Monday, September 1, 2008

Printsy Interview - Amy Josefczyk-Papa

Printsy Interview: Amy Josefczyk-Papa - pspress
Interviewed by: Emily Berezin - artbear

Upcoming event: Kraftwork indie art market. Young Blood Gallery & Boutique, Atlanta, Georgia. September 4th, 7-10 PM.

Bio: I have been doing linocuts for about ten years, and only in the last three or so have I moved from hand burnished prints to working in letterpress. I have no formal art school training -- my degree is in computer science -- but I have always been interested in art, and after college continued with various classes outside of a degree program.

To start off, tell me about how you first began working with printmaking.

I took a class on screen printing at the School of Visual Arts in NYC because I was always interested in graphic design and poster art. After the class, I didn't have room to do it at home or studio access, and happened upon relief printing using linoleum blocks while I was browsing around an art supply store. I just tried it out and liked it immediately.

El Trovatore Print - brown

You mentioned that you started out hand printing your linoleum blocks, but now you use a Vandercook letterpress in conjunction with the carved blocks. Can you describe that process a little bit, and how your work may have changed when you transitioned to using a press?

My process starts out by sketching and refining an idea, sometimes on the computer. After I have the sketch made, I reverse it then use low tech carbon or sorel paper to transfer the design to my block. I carve the block or blocks using standard linoleum cutting tools you can get at any art store, then I test print and refine further. Once I am done, I mix inks then print using the Vandercook. Before I got the press, I was very hesitant to print very large or anything that required registration, because I never felt that I could get consistent results. The press has given me confidence to do larger works with more detailed registration of two and three color editions.

Hill-Top Motel Print in Progress

What is your favorite part of the process, or your favorite thing about printmaking generally?

Good question :) I like carving the blocks best, it is very meditative.

Linoleum Block Carving for new Ice Cream Print

How about your least favorite?

I struggle with putting my ideas on paper, and that may be due to my lack of art school training. When I come up with an idea the hardest part is coming up with a sketch that matches what I am seeing in my head.

Who or what inspires you? Where do those ideas come from?

Advertising and design elements from the late fifties and sixties inspire me, as does the work of Hatch Show Print in Nashville. Poster art also inspires me; the book Art of Modern Rock: The Poster Explosion is a fantastic book to see what can be done. Also motel signs and fifties and sixties roadside architecture. I have a huge collection of motel sign photographs that I have taken when on road trips across the country, and the design elements of those continue to inspire me.

Linocut Motel Print Series

Tell me a little about your background in computer science. Does that influence your art? Do you see the two as working together in some way, or are they largely separate?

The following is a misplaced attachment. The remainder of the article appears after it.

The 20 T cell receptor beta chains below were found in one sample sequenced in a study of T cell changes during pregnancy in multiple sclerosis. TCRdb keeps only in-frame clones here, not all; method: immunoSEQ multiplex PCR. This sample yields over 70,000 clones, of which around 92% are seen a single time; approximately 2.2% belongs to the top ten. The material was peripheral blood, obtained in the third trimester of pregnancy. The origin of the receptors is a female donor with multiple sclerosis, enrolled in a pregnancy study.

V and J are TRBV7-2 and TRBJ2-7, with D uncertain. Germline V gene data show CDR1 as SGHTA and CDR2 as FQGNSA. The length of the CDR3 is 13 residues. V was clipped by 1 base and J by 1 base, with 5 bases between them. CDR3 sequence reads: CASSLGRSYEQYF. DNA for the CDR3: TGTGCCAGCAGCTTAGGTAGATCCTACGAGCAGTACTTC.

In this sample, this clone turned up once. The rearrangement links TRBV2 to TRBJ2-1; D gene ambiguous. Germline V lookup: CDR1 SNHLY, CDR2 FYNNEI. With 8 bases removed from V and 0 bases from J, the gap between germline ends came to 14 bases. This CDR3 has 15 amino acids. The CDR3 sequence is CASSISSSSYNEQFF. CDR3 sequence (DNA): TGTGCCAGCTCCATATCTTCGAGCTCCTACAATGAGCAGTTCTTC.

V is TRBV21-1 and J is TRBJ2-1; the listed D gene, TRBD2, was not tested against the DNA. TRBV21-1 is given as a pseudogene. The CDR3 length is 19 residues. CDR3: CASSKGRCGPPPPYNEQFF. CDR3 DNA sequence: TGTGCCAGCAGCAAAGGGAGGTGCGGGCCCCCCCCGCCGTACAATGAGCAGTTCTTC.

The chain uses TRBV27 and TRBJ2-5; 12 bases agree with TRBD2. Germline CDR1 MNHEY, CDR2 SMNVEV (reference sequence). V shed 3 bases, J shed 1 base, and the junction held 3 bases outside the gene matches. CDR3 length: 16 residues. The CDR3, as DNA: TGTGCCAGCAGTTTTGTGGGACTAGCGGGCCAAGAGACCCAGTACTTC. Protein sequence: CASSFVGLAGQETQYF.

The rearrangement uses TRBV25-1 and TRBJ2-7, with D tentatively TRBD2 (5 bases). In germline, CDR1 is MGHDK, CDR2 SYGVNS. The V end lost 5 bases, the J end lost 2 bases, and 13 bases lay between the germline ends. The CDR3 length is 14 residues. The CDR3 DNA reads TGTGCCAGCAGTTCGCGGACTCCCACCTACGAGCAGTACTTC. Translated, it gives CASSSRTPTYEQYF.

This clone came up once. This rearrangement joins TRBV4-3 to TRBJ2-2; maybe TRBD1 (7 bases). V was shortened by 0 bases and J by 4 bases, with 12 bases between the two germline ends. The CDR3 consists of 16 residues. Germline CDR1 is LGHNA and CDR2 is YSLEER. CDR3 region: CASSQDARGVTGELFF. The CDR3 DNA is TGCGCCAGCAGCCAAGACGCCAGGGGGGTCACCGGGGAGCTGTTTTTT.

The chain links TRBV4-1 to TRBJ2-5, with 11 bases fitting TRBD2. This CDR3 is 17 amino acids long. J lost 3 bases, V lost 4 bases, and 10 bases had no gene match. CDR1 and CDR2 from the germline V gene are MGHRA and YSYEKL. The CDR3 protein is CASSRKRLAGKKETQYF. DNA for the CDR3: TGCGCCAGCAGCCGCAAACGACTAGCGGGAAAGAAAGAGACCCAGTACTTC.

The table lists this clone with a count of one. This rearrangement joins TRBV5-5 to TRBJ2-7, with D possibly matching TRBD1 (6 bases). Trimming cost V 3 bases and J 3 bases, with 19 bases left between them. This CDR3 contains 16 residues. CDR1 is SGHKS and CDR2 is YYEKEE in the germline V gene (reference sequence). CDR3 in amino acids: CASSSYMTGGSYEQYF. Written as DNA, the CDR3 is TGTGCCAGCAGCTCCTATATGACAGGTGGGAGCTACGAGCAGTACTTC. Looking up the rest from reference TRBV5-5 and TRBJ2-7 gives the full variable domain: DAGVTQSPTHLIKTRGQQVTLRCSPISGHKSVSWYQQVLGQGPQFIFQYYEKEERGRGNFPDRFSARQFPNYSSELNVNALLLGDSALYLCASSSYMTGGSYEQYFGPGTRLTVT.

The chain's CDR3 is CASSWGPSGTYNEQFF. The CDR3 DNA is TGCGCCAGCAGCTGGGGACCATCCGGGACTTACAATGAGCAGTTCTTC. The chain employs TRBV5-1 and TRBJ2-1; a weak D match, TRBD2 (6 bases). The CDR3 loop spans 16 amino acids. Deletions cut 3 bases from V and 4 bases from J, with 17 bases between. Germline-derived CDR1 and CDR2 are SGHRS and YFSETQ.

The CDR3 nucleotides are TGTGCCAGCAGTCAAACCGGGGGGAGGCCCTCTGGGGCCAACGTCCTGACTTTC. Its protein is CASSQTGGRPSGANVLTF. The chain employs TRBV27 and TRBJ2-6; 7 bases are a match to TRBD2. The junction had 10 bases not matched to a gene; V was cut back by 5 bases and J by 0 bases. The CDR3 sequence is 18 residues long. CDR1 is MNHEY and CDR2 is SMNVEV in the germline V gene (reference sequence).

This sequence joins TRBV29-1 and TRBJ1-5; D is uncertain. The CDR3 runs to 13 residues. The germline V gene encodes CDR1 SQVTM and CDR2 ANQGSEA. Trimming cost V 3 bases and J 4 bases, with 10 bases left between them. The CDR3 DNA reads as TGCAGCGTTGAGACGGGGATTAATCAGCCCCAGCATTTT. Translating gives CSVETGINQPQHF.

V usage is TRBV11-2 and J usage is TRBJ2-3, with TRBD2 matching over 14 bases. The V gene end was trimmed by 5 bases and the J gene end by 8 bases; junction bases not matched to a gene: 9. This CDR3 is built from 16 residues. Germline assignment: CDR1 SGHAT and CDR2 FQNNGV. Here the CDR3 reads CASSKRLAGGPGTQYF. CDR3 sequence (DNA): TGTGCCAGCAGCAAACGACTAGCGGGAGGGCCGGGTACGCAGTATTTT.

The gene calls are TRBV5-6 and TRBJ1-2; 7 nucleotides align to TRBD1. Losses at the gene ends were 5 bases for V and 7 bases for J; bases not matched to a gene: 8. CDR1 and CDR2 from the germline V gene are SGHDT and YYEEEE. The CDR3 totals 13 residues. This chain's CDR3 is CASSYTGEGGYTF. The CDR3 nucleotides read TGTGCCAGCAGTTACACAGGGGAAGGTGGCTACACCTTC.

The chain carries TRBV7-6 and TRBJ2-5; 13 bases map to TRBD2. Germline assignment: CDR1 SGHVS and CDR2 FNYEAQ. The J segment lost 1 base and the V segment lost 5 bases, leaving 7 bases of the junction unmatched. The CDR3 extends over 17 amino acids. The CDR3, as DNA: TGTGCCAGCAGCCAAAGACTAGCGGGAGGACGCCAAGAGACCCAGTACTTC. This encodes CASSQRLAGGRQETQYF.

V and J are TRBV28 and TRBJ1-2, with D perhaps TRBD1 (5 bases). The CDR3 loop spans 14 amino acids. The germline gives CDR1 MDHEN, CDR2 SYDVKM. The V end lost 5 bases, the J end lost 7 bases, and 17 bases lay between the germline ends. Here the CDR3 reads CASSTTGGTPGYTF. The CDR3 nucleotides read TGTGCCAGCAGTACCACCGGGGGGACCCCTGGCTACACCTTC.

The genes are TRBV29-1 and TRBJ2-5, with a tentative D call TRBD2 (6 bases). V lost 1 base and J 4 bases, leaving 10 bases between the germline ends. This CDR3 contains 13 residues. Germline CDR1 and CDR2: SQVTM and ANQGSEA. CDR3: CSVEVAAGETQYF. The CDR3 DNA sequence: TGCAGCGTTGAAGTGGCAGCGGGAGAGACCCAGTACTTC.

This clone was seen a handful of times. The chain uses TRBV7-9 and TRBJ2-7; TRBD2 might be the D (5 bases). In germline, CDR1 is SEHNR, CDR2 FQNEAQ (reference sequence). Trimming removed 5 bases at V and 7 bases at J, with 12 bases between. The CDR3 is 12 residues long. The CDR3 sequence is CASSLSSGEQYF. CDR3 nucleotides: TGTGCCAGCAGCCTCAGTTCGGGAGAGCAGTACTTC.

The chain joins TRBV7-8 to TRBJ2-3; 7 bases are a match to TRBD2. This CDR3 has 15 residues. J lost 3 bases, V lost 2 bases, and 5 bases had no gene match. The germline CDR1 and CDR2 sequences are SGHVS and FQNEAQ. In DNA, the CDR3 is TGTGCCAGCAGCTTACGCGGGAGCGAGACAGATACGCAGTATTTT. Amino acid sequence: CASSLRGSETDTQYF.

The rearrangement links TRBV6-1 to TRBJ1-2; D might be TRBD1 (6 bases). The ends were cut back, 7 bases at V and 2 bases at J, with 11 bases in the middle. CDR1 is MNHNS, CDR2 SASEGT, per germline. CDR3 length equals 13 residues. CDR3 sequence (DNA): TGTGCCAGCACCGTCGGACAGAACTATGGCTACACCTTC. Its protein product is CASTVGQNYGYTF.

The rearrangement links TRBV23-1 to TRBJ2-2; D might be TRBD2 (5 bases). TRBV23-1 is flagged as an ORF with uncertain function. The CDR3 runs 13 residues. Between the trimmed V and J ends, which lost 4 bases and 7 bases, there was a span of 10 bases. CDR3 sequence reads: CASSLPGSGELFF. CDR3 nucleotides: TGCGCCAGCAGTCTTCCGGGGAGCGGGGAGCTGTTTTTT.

I think that computer science involves problem solving on a daily basis, and so does the act of printmaking. Letterpress requires constant problem solving when making prints, so those skills may overlap. Other than that, I think that my computer science background doesn't have a lot of influence. I like the fact that I can have a balance in life between my work, which relies on my computer science background and is very left brain, and my art, which is more right brain.

How do you schedule yourself in your art practice? How does it fit in alongside your day job?

I usually devote evenings after work to art. I try to have a nice dinner after work and then work on printmaking rather than sitting in front of the TV. I also spend a lot of time on the weekends with it.

Finished Ice Cream Print

Can you describe your work space?

My husband and I own a commercial building where we both have studio space. I have a press room where my press lives along with all my tools and supplies. It is good because now I don't have to worry about space issues and can keep my work area separate.

Vandercook SP15
How do you promote your work and your business?

I blog, use Flickr, and do the Indie Craft Experience summer and winter craft events here in Atlanta. This is an area that I could spent more time on! I was also just accepted to be part of this month's Kraftwork, a revamped monthly craft night at the Youngblood Gallery, which is a local indie art gallery in Atlanta.

Do you have any advice for newcomers to printmaking?

Don't be afraid to experiment and try new things. I am trying to challenge myself more to this -- although there will be failures, you can learn so much more in the process.

New Big Rig Print

Thanks so much, Amy!


She Rides the Lion said...

neat! i spent many years printing on a vandercook, love it.

Ele said...

Amazing- another scientist seeking left-brain/right-brain balance through printmaking!

I enjoyed reading the interview.

Ele (aka minouette)

Ellen Shipley said...

I like how you've incorporated poster art in your work. A fine tradition. ;-]

And I admire how you can turn the TV off and get to work! Wish I could. ;-j